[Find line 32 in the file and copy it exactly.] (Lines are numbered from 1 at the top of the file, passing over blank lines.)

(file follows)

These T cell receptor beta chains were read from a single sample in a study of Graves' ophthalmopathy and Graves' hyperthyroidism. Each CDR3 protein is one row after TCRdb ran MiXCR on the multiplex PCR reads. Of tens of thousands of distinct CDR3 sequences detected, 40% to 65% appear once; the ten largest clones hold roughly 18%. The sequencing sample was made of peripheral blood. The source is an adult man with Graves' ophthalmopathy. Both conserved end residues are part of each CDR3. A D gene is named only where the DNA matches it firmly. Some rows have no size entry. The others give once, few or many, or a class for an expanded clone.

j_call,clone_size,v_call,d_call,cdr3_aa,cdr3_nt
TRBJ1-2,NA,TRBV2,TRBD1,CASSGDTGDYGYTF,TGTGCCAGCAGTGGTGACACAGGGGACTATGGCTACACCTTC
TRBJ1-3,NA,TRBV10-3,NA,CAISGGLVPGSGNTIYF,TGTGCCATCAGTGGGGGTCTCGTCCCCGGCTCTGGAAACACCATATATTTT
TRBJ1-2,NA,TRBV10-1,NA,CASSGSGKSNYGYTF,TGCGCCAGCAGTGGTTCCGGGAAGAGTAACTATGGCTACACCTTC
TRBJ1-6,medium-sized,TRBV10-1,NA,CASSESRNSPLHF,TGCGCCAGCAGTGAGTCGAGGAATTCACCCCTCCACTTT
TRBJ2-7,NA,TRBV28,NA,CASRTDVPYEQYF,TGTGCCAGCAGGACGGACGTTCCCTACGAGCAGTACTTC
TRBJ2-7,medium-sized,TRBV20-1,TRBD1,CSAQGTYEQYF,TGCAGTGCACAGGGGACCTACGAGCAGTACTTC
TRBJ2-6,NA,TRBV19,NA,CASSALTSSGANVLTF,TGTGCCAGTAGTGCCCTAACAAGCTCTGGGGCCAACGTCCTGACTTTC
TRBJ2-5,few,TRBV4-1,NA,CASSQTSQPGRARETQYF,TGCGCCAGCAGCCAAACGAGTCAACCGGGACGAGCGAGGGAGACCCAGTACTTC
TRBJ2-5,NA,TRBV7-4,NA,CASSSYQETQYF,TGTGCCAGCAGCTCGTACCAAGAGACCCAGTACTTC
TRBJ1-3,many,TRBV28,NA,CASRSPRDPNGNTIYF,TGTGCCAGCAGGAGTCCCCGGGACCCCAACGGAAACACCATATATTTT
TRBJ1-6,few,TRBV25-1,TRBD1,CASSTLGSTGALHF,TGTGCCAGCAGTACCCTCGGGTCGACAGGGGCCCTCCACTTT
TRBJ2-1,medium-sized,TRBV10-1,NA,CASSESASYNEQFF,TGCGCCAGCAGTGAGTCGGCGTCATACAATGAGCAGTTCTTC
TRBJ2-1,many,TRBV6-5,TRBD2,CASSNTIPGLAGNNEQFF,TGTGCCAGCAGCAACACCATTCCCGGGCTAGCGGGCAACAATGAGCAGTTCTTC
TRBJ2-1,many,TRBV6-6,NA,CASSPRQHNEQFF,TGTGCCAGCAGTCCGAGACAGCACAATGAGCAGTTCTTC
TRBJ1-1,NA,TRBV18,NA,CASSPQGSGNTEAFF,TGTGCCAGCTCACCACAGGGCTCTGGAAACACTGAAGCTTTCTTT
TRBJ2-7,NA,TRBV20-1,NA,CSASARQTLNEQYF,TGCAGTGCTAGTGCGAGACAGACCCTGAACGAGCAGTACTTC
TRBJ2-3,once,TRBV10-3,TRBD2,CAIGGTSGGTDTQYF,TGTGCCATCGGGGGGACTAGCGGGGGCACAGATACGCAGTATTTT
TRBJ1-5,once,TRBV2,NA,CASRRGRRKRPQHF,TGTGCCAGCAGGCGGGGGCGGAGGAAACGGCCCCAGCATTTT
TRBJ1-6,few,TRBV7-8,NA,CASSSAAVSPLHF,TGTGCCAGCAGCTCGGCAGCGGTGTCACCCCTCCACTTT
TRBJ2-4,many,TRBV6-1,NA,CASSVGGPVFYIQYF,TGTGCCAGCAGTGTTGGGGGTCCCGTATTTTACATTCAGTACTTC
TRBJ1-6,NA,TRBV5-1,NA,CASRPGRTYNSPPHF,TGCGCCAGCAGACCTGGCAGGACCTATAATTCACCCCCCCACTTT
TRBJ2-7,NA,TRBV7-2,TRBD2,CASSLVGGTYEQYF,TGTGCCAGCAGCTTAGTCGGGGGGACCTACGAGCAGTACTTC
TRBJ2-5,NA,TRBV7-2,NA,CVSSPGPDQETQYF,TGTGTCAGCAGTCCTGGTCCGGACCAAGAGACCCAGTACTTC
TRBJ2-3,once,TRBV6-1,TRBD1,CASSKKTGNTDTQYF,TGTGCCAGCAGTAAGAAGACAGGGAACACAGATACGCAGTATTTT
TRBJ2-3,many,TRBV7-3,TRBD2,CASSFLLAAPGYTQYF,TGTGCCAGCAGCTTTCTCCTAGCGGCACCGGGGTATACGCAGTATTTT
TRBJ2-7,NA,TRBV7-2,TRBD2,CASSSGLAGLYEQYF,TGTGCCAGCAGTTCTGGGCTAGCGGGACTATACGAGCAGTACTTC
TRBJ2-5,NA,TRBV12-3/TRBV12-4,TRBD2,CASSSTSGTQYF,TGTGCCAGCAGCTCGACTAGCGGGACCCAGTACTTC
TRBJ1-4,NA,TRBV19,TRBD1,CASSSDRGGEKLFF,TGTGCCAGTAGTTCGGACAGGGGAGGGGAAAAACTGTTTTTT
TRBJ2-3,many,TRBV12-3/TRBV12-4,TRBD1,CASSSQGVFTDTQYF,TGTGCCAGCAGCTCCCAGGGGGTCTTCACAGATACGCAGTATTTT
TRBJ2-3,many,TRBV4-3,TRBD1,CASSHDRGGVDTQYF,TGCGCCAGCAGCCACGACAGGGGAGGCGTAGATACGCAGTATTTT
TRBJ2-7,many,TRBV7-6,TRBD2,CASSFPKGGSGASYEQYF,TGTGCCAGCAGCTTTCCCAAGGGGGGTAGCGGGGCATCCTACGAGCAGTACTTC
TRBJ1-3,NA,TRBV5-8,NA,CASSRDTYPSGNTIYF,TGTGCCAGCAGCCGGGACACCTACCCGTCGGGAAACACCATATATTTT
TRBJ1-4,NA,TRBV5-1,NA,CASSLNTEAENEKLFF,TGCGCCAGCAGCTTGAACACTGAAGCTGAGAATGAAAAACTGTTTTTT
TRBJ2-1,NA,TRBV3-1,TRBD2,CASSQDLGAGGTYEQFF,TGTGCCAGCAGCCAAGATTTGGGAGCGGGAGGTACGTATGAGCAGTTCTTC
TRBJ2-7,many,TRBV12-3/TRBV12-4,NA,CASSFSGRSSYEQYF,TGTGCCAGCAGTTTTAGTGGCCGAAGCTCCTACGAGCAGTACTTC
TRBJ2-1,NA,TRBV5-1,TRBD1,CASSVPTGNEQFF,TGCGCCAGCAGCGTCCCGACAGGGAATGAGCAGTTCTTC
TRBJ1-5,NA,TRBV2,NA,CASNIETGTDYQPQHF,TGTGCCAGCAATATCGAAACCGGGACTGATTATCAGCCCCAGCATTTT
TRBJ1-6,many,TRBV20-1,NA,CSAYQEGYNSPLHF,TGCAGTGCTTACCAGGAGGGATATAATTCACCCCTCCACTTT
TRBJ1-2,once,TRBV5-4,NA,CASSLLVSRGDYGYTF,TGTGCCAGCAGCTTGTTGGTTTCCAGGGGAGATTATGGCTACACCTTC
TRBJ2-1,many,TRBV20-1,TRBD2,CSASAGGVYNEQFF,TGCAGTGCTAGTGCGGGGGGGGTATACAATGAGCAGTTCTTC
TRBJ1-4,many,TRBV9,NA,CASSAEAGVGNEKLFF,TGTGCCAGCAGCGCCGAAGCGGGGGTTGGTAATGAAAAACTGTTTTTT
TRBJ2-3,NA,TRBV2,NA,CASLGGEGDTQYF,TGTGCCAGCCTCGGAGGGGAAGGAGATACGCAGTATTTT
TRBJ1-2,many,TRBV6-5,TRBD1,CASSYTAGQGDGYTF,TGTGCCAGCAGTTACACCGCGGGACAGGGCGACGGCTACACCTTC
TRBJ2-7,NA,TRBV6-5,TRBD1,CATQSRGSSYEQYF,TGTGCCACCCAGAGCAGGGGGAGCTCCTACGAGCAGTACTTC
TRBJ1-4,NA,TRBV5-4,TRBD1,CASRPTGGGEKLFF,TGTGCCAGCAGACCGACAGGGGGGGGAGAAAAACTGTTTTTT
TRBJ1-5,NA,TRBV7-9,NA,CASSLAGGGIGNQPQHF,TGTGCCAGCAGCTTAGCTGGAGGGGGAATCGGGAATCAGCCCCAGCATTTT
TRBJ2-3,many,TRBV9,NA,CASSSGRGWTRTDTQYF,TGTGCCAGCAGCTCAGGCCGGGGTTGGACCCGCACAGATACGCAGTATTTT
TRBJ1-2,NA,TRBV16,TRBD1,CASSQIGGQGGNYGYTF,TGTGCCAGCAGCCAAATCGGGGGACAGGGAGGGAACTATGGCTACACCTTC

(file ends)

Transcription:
TRBJ2-3,many,TRBV4-3,TRBD1,CASSHDRGGVDTQYF,TGCGCCAGCAGCCACGACAGGGGAGGCGTAGATACGCAGTATTTT